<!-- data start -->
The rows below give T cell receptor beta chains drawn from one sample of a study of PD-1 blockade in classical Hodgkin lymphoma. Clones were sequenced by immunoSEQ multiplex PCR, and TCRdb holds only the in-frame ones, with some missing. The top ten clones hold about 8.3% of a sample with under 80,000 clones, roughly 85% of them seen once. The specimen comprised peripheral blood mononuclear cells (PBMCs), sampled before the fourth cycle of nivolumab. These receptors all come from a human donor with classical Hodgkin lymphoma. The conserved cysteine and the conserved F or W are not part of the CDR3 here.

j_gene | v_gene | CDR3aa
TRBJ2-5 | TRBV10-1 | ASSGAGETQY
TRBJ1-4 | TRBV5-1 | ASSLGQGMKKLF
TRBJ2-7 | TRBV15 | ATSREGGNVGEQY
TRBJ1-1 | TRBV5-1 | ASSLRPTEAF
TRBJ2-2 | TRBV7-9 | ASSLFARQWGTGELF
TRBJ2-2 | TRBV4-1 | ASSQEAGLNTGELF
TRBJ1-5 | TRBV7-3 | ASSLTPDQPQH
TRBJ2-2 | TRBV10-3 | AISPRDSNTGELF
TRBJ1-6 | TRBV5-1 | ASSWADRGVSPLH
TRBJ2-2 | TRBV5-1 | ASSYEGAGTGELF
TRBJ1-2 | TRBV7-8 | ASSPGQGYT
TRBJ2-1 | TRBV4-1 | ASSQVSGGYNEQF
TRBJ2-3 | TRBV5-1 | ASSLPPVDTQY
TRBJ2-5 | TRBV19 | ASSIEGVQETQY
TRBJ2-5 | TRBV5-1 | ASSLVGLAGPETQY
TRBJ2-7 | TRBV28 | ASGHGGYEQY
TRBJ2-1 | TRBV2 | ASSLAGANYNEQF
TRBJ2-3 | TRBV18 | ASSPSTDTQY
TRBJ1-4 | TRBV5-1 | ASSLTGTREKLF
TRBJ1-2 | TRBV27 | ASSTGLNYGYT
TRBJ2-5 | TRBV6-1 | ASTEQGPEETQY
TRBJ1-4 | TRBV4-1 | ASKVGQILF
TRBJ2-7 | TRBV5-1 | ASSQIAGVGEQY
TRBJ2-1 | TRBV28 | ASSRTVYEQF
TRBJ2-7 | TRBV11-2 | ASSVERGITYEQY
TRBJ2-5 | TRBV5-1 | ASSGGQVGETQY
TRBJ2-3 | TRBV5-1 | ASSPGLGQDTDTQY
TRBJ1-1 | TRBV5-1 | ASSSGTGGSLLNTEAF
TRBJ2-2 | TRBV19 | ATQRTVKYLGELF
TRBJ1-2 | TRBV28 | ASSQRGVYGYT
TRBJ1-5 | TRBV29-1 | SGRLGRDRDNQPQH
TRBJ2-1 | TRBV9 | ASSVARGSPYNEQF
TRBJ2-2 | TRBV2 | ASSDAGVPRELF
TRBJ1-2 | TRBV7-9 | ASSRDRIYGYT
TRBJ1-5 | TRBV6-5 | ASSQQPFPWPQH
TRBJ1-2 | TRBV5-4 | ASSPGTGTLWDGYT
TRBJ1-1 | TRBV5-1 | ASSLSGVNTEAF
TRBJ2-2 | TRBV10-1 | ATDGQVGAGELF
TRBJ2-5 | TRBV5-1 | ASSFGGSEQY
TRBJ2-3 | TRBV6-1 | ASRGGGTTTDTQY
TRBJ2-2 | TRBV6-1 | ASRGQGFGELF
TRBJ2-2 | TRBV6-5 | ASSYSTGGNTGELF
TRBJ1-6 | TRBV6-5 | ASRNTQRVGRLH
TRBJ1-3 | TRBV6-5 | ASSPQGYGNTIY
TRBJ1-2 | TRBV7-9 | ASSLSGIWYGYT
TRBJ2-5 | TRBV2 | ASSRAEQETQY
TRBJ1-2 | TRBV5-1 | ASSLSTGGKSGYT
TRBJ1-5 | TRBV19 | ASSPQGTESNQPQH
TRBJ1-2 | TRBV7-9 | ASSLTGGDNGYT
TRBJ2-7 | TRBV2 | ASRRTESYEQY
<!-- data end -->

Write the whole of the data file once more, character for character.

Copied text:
The rows below give T cell receptor beta chains drawn from one sample of a study of PD-1 blockade in classical Hodgkin lymphoma. Clones were sequenced by immunoSEQ multiplex PCR, and TCRdb holds only the in-frame ones, with some missing. The top ten clones hold about 8.3% of a sample with under 80,000 clones, roughly 85% of them seen once. The specimen comprised peripheral blood mononuclear cells (PBMCs), sampled before the fourth cycle of nivolumab. These receptors all come from a human donor with classical Hodgkin lymphoma. The conserved cysteine and the conserved F or W are not part of the CDR3 here.

j_gene | v_gene | CDR3aa
TRBJ2-5 | TRBV10-1 | ASSGAGETQY
TRBJ1-4 | TRBV5-1 | ASSLGQGMKKLF
TRBJ2-7 | TRBV15 | ATSREGGNVGEQY
TRBJ1-1 | TRBV5-1 | ASSLRPTEAF
TRBJ2-2 | TRBV7-9 | ASSLFARQWGTGELF
TRBJ2-2 | TRBV4-1 | ASSQEAGLNTGELF
TRBJ1-5 | TRBV7-3 | ASSLTPDQPQH
TRBJ2-2 | TRBV10-3 | AISPRDSNTGELF
TRBJ1-6 | TRBV5-1 | ASSWADRGVSPLH
TRBJ2-2 | TRBV5-1 | ASSYEGAGTGELF
TRBJ1-2 | TRBV7-8 | ASSPGQGYT
TRBJ2-1 | TRBV4-1 | ASSQVSGGYNEQF
TRBJ2-3 | TRBV5-1 | ASSLPPVDTQY
TRBJ2-5 | TRBV19 | ASSIEGVQETQY
TRBJ2-5 | TRBV5-1 | ASSLVGLAGPETQY
TRBJ2-7 | TRBV28 | ASGHGGYEQY
TRBJ2-1 | TRBV2 | ASSLAGANYNEQF
TRBJ2-3 | TRBV18 | ASSPSTDTQY
TRBJ1-4 | TRBV5-1 | ASSLTGTREKLF
TRBJ1-2 | TRBV27 | ASSTGLNYGYT
TRBJ2-5 | TRBV6-1 | ASTEQGPEETQY
TRBJ1-4 | TRBV4-1 | ASKVGQILF
TRBJ2-7 | TRBV5-1 | ASSQIAGVGEQY
TRBJ2-1 | TRBV28 | ASSRTVYEQF
TRBJ2-7 | TRBV11-2 | ASSVERGITYEQY
TRBJ2-5 | TRBV5-1 | ASSGGQVGETQY
TRBJ2-3 | TRBV5-1 | ASSPGLGQDTDTQY
TRBJ1-1 | TRBV5-1 | ASSSGTGGSLLNTEAF
TRBJ2-2 | TRBV19 | ATQRTVKYLGELF
TRBJ1-2 | TRBV28 | ASSQRGVYGYT
TRBJ1-5 | TRBV29-1 | SGRLGRDRDNQPQH
TRBJ2-1 | TRBV9 | ASSVARGSPYNEQF
TRBJ2-2 | TRBV2 | ASSDAGVPRELF
TRBJ1-2 | TRBV7-9 | ASSRDRIYGYT
TRBJ1-5 | TRBV6-5 | ASSQQPFPWPQH
TRBJ1-2 | TRBV5-4 | ASSPGTGTLWDGYT
TRBJ1-1 | TRBV5-1 | ASSLSGVNTEAF
TRBJ2-2 | TRBV10-1 | ATDGQVGAGELF
TRBJ2-5 | TRBV5-1 | ASSFGGSEQY
TRBJ2-3 | TRBV6-1 | ASRGGGTTTDTQY
TRBJ2-2 | TRBV6-1 | ASRGQGFGELF
TRBJ2-2 | TRBV6-5 | ASSYSTGGNTGELF
TRBJ1-6 | TRBV6-5 | ASRNTQRVGRLH
TRBJ1-3 | TRBV6-5 | ASSPQGYGNTIY
TRBJ1-2 | TRBV7-9 | ASSLSGIWYGYT
TRBJ2-5 | TRBV2 | ASSRAEQETQY
TRBJ1-2 | TRBV5-1 | ASSLSTGGKSGYT
TRBJ1-5 | TRBV19 | ASSPQGTESNQPQH
TRBJ1-2 | TRBV7-9 | ASSLTGGDNGYT
TRBJ2-7 | TRBV2 | ASRRTESYEQY